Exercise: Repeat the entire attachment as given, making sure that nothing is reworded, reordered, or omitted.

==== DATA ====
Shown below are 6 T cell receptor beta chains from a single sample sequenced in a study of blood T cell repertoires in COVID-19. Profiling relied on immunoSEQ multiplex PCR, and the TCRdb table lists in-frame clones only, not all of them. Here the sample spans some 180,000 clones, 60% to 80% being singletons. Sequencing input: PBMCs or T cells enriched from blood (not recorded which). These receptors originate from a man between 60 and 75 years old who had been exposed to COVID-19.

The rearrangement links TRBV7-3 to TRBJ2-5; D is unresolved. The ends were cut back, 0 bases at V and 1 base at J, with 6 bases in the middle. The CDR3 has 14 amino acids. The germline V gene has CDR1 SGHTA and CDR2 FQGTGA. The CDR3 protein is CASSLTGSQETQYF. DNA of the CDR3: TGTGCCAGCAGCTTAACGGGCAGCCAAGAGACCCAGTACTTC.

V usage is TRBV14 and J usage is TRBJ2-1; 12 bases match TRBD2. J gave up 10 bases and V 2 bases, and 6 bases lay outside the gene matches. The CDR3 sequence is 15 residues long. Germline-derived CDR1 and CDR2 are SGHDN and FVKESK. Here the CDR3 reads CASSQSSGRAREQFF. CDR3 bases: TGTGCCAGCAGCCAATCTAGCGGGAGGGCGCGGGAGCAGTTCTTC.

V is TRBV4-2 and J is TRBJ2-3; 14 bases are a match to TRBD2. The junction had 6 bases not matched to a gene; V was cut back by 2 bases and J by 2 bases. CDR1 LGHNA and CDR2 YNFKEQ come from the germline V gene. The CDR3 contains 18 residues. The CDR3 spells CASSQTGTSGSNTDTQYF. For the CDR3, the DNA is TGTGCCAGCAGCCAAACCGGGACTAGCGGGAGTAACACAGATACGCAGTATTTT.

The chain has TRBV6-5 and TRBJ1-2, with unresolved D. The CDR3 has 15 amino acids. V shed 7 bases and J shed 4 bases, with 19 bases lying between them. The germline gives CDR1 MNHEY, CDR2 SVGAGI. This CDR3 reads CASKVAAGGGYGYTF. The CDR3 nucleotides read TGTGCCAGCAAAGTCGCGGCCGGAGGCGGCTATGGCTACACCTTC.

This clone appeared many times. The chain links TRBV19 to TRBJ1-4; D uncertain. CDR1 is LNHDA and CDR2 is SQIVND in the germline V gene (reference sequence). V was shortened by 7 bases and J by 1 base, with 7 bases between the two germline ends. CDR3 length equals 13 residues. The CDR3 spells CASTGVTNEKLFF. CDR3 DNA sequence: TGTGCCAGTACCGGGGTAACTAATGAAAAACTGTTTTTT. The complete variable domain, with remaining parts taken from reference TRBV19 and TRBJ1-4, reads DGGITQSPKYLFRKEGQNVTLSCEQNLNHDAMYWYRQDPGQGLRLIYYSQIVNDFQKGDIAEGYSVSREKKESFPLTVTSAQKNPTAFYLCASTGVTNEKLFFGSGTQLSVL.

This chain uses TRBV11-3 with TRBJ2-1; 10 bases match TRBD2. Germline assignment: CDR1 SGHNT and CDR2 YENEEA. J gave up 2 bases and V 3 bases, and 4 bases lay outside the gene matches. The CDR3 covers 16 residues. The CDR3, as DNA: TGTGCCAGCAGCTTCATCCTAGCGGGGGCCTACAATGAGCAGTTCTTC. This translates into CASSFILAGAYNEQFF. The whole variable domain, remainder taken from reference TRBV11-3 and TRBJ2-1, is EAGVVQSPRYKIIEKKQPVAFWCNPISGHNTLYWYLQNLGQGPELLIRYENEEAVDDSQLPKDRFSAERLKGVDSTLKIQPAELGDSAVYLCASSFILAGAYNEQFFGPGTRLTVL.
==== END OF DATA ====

Shown below are 6 T cell receptor beta chains from a single sample sequenced in a study of blood T cell repertoires in COVID-19. Profiling relied on immunoSEQ multiplex PCR, and the TCRdb table lists in-frame clones only, not all of them. Here the sample spans some 180,000 clones, 60% to 80% being singletons. Sequencing input: PBMCs or T cells enriched from blood (not recorded which). These receptors originate from a man between 60 and 75 years old who had been exposed to COVID-19.

The rearrangement links TRBV7-3 to TRBJ2-5; D is unresolved. The ends were cut back, 0 bases at V and 1 base at J, with 6 bases in the middle. The CDR3 has 14 amino acids. The germline V gene has CDR1 SGHTA and CDR2 FQGTGA. The CDR3 protein is CASSLTGSQETQYF. DNA of the CDR3: TGTGCCAGCAGCTTAACGGGCAGCCAAGAGACCCAGTACTTC.

V usage is TRBV14 and J usage is TRBJ2-1; 12 bases match TRBD2. J gave up 10 bases and V 2 bases, and 6 bases lay outside the gene matches. The CDR3 sequence is 15 residues long. Germline-derived CDR1 and CDR2 are SGHDN and FVKESK. Here the CDR3 reads CASSQSSGRAREQFF. CDR3 bases: TGTGCCAGCAGCCAATCTAGCGGGAGGGCGCGGGAGCAGTTCTTC.

V is TRBV4-2 and J is TRBJ2-3; 14 bases are a match to TRBD2. The junction had 6 bases not matched to a gene; V was cut back by 2 bases and J by 2 bases. CDR1 LGHNA and CDR2 YNFKEQ come from the germline V gene. The CDR3 contains 18 residues. The CDR3 spells CASSQTGTSGSNTDTQYF. For the CDR3, the DNA is TGTGCCAGCAGCCAAACCGGGACTAGCGGGAGTAACACAGATACGCAGTATTTT.

The chain has TRBV6-5 and TRBJ1-2, with unresolved D. The CDR3 has 15 amino acids. V shed 7 bases and J shed 4 bases, with 19 bases lying between them. The germline gives CDR1 MNHEY, CDR2 SVGAGI. This CDR3 reads CASKVAAGGGYGYTF. The CDR3 nucleotides read TGTGCCAGCAAAGTCGCGGCCGGAGGCGGCTATGGCTACACCTTC.

This clone appeared many times. The chain links TRBV19 to TRBJ1-4; D uncertain. CDR1 is LNHDA and CDR2 is SQIVND in the germline V gene (reference sequence). V was shortened by 7 bases and J by 1 base, with 7 bases between the two germline ends. CDR3 length equals 13 residues. The CDR3 spells CASTGVTNEKLFF. CDR3 DNA sequence: TGTGCCAGTACCGGGGTAACTAATGAAAAACTGTTTTTT. The complete variable domain, with remaining parts taken from reference TRBV19 and TRBJ1-4, reads DGGITQSPKYLFRKEGQNVTLSCEQNLNHDAMYWYRQDPGQGLRLIYYSQIVNDFQKGDIAEGYSVSREKKESFPLTVTSAQKNPTAFYLCASTGVTNEKLFFGSGTQLSVL.

This chain uses TRBV11-3 with TRBJ2-1; 10 bases match TRBD2. Germline assignment: CDR1 SGHNT and CDR2 YENEEA. J gave up 2 bases and V 3 bases, and 4 bases lay outside the gene matches. The CDR3 covers 16 residues. The CDR3, as DNA: TGTGCCAGCAGCTTCATCCTAGCGGGGGCCTACAATGAGCAGTTCTTC. This translates into CASSFILAGAYNEQFF. The whole variable domain, remainder taken from reference TRBV11-3 and TRBJ2-1, is EAGVVQSPRYKIIEKKQPVAFWCNPISGHNTLYWYLQNLGQGPELLIRYENEEAVDDSQLPKDRFSAERLKGVDSTLKIQPAELGDSAVYLCASSFILAGAYNEQFFGPGTRLTVL.